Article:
As Editor-in-chief of University of Limerick’s college paper, An Focal, I write some news pieces from time to time about things going on on campus. Have a look at my piece about the Student Life president’s tweets regarding the potential harmful impact of increased student intake in UL and around Ireland over the next few years.
The University of Limerick’s Student Life President, Cillian O’Donohue, released a thread of tweets regarding last year’s student accommodation crisis on Friday night, 28th January.
Mr. O’Donohue tweeted: “In September, we saw the worst student accommodation crisis ever in Limerick and in Ireland, with students all over the country living in hotels, commuting ridiculous distances and even being forced to drop out in some instances.
“Yet, despite this we will likely see Third level institutes across the country take in even more students this year than they did last year. This is completely unsustainable and irresponsible from both the department of Higher Education and the Third Level Institutes.”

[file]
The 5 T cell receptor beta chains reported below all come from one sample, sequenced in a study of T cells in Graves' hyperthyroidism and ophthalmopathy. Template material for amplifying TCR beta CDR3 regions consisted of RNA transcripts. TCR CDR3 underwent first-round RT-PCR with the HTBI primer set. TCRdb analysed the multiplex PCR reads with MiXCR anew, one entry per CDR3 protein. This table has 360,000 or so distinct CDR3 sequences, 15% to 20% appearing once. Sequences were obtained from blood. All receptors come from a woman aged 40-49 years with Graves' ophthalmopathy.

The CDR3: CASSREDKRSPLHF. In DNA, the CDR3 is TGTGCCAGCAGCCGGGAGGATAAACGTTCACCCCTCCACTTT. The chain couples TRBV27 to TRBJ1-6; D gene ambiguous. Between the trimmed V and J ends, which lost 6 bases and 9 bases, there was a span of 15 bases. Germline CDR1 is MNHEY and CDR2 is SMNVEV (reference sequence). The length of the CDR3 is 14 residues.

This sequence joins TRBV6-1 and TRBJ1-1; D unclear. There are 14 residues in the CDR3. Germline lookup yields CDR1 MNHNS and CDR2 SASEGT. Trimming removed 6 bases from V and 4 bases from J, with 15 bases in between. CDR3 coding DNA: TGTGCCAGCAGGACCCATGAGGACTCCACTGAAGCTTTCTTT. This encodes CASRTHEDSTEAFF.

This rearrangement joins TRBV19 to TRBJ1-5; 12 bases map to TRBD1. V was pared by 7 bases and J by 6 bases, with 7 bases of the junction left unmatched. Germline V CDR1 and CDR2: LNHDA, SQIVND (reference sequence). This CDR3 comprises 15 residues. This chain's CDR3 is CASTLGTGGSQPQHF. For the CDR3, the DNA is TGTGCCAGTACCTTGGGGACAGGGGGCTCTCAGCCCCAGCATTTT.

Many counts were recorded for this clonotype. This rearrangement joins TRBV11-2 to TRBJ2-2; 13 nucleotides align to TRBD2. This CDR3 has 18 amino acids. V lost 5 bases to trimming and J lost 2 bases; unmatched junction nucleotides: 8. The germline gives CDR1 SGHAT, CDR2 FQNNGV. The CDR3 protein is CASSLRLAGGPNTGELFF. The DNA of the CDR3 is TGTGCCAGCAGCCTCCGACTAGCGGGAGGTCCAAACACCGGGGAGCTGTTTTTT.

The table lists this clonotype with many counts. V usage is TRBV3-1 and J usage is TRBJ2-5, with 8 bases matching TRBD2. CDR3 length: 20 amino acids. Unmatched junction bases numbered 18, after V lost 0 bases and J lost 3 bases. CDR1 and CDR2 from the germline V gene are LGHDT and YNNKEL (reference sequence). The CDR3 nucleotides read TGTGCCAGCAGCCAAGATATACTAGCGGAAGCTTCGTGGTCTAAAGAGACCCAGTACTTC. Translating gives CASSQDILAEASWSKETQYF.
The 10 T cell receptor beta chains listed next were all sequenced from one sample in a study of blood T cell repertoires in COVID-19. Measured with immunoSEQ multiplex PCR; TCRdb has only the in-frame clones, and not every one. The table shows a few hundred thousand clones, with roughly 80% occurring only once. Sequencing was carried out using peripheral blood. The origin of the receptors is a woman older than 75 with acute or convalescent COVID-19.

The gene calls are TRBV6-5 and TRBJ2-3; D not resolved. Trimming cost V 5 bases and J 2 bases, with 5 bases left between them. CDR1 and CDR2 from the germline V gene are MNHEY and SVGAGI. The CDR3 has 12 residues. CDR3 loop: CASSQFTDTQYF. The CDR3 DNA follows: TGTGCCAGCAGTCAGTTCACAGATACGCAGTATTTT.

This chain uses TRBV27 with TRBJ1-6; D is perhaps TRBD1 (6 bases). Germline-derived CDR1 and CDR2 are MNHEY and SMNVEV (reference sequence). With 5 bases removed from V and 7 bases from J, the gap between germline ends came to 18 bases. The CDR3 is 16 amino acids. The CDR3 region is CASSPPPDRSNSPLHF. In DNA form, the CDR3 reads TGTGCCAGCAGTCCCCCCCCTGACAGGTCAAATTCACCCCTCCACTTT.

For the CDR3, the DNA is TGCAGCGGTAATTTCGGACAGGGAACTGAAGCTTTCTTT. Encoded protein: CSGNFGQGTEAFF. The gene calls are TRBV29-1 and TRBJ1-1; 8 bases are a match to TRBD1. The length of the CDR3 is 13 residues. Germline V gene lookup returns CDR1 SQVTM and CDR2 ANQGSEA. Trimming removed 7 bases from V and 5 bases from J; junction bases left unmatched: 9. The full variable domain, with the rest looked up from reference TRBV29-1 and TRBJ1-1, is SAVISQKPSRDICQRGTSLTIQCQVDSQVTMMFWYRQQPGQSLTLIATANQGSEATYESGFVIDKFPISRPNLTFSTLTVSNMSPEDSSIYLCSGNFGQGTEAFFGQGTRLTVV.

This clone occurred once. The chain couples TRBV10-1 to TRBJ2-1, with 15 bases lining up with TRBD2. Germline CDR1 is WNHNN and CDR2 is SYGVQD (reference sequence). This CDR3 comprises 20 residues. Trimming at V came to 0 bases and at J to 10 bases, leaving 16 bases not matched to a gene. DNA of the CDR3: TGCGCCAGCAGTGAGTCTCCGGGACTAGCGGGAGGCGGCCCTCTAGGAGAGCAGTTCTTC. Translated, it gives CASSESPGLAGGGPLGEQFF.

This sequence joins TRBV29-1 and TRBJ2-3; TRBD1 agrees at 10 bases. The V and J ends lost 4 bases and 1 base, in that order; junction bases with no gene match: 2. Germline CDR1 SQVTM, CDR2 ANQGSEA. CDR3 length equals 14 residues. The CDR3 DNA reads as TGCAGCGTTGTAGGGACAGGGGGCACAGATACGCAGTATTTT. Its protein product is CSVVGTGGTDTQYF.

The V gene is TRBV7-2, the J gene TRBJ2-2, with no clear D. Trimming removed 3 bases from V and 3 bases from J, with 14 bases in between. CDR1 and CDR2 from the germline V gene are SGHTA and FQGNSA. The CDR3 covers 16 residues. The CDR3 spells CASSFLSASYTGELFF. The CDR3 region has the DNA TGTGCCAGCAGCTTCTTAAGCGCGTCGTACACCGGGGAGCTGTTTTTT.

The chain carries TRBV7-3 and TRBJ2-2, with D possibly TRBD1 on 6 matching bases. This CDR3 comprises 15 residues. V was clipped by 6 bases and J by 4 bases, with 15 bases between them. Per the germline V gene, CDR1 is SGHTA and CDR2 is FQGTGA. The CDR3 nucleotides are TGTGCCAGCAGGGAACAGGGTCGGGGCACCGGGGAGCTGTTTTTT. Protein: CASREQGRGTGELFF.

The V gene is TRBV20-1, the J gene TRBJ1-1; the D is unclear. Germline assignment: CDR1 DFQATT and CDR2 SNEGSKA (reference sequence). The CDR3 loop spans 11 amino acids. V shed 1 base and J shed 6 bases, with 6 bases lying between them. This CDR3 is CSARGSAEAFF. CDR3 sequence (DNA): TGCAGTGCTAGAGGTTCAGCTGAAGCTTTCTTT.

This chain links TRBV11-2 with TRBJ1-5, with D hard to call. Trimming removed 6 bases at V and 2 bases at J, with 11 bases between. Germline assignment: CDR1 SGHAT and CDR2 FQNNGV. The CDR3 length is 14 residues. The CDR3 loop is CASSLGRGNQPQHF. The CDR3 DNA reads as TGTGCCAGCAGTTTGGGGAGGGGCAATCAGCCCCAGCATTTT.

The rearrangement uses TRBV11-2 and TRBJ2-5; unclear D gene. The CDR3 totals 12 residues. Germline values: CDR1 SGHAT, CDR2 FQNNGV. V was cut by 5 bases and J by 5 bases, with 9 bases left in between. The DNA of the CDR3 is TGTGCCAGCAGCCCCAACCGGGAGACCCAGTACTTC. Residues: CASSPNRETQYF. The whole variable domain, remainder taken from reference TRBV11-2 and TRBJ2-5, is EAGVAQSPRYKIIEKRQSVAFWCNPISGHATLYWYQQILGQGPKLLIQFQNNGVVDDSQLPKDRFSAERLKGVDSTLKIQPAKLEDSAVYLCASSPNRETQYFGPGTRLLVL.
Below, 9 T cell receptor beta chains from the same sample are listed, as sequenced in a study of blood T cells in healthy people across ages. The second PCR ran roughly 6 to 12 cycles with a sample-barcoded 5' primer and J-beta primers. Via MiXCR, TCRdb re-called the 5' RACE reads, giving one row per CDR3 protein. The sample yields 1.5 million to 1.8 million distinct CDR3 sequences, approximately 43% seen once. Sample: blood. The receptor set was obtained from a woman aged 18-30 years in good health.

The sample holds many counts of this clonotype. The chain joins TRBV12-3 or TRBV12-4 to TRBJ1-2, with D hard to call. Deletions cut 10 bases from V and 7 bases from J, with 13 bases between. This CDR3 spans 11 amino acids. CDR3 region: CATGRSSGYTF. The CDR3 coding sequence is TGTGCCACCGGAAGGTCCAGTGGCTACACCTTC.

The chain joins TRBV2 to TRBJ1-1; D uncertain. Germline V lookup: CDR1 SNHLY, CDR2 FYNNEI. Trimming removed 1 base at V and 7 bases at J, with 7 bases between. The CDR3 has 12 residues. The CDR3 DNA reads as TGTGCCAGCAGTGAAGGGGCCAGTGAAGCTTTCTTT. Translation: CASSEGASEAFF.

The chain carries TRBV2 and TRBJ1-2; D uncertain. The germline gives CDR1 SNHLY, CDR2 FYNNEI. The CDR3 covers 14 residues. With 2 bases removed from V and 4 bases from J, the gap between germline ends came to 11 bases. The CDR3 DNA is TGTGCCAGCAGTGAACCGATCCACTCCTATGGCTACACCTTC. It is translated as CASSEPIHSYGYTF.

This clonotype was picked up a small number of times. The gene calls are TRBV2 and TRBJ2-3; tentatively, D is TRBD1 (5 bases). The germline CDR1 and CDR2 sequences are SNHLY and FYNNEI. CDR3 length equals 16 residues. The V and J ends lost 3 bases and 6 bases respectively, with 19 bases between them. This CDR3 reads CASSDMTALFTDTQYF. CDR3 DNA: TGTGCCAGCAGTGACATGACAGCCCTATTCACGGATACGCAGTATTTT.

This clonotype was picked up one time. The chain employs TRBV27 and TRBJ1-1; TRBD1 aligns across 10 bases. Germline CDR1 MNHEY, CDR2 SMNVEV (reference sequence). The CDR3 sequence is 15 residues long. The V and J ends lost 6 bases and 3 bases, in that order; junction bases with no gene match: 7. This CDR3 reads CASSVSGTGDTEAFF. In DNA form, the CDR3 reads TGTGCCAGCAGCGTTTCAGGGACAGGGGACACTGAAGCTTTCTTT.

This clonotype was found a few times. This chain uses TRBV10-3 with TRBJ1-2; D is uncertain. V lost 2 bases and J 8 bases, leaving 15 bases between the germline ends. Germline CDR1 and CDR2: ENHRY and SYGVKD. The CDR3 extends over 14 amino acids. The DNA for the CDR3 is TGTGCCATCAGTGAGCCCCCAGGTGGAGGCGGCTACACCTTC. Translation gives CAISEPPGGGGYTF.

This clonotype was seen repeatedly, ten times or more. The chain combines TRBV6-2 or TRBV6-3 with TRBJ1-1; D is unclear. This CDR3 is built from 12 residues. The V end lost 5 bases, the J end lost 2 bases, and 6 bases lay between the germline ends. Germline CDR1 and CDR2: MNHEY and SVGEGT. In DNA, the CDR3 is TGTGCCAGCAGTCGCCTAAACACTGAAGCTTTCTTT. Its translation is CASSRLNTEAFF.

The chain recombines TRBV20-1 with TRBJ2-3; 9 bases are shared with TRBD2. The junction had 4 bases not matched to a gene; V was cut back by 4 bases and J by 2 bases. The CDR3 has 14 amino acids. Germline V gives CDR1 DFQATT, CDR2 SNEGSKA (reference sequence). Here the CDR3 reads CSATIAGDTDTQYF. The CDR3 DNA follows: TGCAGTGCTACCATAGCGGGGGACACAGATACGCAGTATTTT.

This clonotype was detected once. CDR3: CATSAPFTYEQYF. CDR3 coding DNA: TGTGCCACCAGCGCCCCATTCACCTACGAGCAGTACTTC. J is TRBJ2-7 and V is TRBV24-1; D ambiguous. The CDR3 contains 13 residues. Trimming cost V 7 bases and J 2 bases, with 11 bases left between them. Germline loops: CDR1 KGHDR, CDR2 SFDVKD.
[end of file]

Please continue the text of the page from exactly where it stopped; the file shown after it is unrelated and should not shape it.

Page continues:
According to data released by the Higher Education Authority, the number of students enrolled in higher education rose by 17.5% between 2014 and 2021.
There are over 16’500 students currently attending UL, according to the University’s website.
Last year saw the return of the majority of these students to campus. However, UL was accused by councilors that they had not planned for this mass return and had contributed to the accommodation crisis that ravaged the students in Limerick.
According to another Limerick Post article last year, a group of local residents claimed that UL’s lack of planning caused the student crises, both accommodation and social.
Mr. O’Donohue went on to tweet, “UL’s projected number increases are quite harrowing. The treatment international students get all over Ireland is atrocious. They are essentially seen as cash cows. They either pay extortionate prices for luxury accommodations or live in awful conditions.
“In my opinion, The University of Limerick is not ready infrastructurally for these increases and I really worry for the future students of UL because the student experience will be hampered terribly in the coming years.
“I really, really hope we see a serious investment in the student accommodation infrastructure in UL and the rest of Ireland before any increase in student numbers is announced.”
The University declined to comment on Mr. O’Donohue tweets.